The question is simple. I am working on a topic. I came across a paper that is behind a paywall which my research institution (i.e. university) has no access to it and it may or may not be relevant to my research. If I skip it and some reviewer says that work is quite close to the work I have submitted and I should cite it, or even worse it is so close that it is on the edges of plagiarism.
I have the option of obtaining it from different sources without paying. Should I take it to avoid such claim? If I pay there is a good chance that I wasted money. In today's world literature is so vast and there are so many false positives and a paper might cost up to 40 bucks.
Let me flip that question. Suppose I created a publishing firm. I and my mates do superb research and publish on a journal of our publishing firm. (Assume our research quality is good, so omit academic nepotism.) One catch, our firm charges and exorbitant fee (say millions) for granting access to libraries and universities. Then we start waiting. When I see other research quite similar to ours, I press charges that our work has not been cited or acknowledged and the situation is plagiarism. I am the academic equivalent of a patent troll, except that you cannot see my work until I sue you. Should the poor guy suffer a plagiarism charge just because I kept my research behind a paywall that he/she cannot reach?
Professors and other academic people I ask about it pretend to be either unconscious or dead. Just kidding, they usually offer to send the papers that I cannot reach. But it does not answer my question.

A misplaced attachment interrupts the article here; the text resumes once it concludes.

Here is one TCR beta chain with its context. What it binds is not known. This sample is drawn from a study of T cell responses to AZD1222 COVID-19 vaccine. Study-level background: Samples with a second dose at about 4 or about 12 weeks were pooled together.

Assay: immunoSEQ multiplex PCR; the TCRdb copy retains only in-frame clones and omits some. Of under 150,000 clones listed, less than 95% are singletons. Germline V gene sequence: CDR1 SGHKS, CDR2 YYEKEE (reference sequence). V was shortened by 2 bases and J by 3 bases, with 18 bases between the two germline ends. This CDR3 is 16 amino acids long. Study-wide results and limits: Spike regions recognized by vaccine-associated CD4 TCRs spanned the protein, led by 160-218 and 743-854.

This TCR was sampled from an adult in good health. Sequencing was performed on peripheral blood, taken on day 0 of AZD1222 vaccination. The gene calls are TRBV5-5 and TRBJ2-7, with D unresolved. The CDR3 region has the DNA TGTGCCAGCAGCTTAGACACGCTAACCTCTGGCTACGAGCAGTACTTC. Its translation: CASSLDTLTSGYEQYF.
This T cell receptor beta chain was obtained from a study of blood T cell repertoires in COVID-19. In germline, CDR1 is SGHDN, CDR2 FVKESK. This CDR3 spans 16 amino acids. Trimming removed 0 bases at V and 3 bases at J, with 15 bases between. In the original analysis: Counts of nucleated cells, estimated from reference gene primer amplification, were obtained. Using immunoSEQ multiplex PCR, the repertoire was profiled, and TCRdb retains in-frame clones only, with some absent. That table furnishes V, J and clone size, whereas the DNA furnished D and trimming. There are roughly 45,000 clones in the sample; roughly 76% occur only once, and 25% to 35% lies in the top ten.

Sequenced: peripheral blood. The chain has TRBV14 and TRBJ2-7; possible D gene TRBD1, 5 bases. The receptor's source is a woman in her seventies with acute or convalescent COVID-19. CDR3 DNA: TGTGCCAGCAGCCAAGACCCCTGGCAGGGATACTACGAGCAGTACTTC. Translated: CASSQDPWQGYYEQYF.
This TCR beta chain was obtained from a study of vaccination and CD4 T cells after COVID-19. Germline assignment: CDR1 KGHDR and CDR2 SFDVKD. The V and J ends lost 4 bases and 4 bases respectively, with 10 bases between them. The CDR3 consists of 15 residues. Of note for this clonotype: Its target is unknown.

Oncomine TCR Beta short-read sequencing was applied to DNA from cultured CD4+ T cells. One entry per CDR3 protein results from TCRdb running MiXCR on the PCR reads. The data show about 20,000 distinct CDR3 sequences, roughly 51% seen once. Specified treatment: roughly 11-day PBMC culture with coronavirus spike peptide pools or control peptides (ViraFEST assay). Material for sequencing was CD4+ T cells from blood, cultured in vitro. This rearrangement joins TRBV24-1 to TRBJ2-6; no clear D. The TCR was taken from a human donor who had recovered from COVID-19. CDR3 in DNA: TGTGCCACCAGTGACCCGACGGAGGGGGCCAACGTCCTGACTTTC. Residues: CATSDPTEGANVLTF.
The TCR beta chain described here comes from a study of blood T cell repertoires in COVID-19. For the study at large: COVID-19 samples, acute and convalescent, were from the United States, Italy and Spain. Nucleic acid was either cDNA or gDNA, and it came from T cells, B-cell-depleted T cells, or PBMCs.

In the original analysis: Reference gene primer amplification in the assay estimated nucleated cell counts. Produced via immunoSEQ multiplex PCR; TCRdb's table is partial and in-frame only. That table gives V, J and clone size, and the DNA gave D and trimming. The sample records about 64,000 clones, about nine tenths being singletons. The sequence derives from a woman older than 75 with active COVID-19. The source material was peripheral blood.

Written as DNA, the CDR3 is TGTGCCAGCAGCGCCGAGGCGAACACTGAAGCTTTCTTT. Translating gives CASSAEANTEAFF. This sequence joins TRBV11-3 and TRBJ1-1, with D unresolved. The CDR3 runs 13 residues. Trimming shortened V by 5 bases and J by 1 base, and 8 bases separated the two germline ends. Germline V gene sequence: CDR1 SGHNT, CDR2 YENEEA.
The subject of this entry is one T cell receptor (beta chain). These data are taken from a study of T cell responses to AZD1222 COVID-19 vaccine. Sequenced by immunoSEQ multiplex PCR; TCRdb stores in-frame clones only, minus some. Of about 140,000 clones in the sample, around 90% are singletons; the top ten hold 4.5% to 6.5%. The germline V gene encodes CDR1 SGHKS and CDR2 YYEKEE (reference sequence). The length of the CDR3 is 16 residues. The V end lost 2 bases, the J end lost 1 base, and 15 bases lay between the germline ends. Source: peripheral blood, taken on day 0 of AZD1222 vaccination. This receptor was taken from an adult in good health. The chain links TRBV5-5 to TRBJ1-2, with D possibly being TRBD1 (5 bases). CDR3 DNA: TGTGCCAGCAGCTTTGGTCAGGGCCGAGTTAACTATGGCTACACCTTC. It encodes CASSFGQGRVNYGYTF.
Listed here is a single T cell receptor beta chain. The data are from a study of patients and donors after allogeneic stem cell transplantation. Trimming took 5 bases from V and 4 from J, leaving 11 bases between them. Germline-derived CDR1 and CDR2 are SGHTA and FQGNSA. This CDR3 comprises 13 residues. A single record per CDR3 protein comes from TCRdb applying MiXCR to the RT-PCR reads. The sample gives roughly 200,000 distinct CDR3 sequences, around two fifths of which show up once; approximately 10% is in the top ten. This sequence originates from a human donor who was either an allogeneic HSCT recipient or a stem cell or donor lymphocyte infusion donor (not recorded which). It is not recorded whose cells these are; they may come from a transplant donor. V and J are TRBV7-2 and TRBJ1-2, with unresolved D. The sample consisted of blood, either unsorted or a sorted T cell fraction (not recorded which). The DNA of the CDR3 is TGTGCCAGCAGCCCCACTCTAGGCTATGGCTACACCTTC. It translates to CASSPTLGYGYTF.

p.s. There is a similar question here citing the problem but not the ethical dilemma. Are there any known Universities that refuse to pay for paywall access to academic journals?
EDIT due to possible duplicate reports: There are three questions which all refer to the same problem: unfettered access to academic research. I paraphrase and summarise three questions below. Suppose there is a body of research (say, group of articles) that are beyond the researcher's reach due to lack of resources (no ILL, no institution access, no sufficient budget etc). Should the researcher take the "gray" ways to obtain it? If not is he/she responsible for research he/she does not have access to? If so, where do we draw the line? How much is too much to pay to access research? (hence the publisher question) It is not the 80s anymore. Research is published almost faster than one can read and it is readily available (at an inflated cost). So, thorough examination of literature to conduct original research is unjustifiably more expensive than before.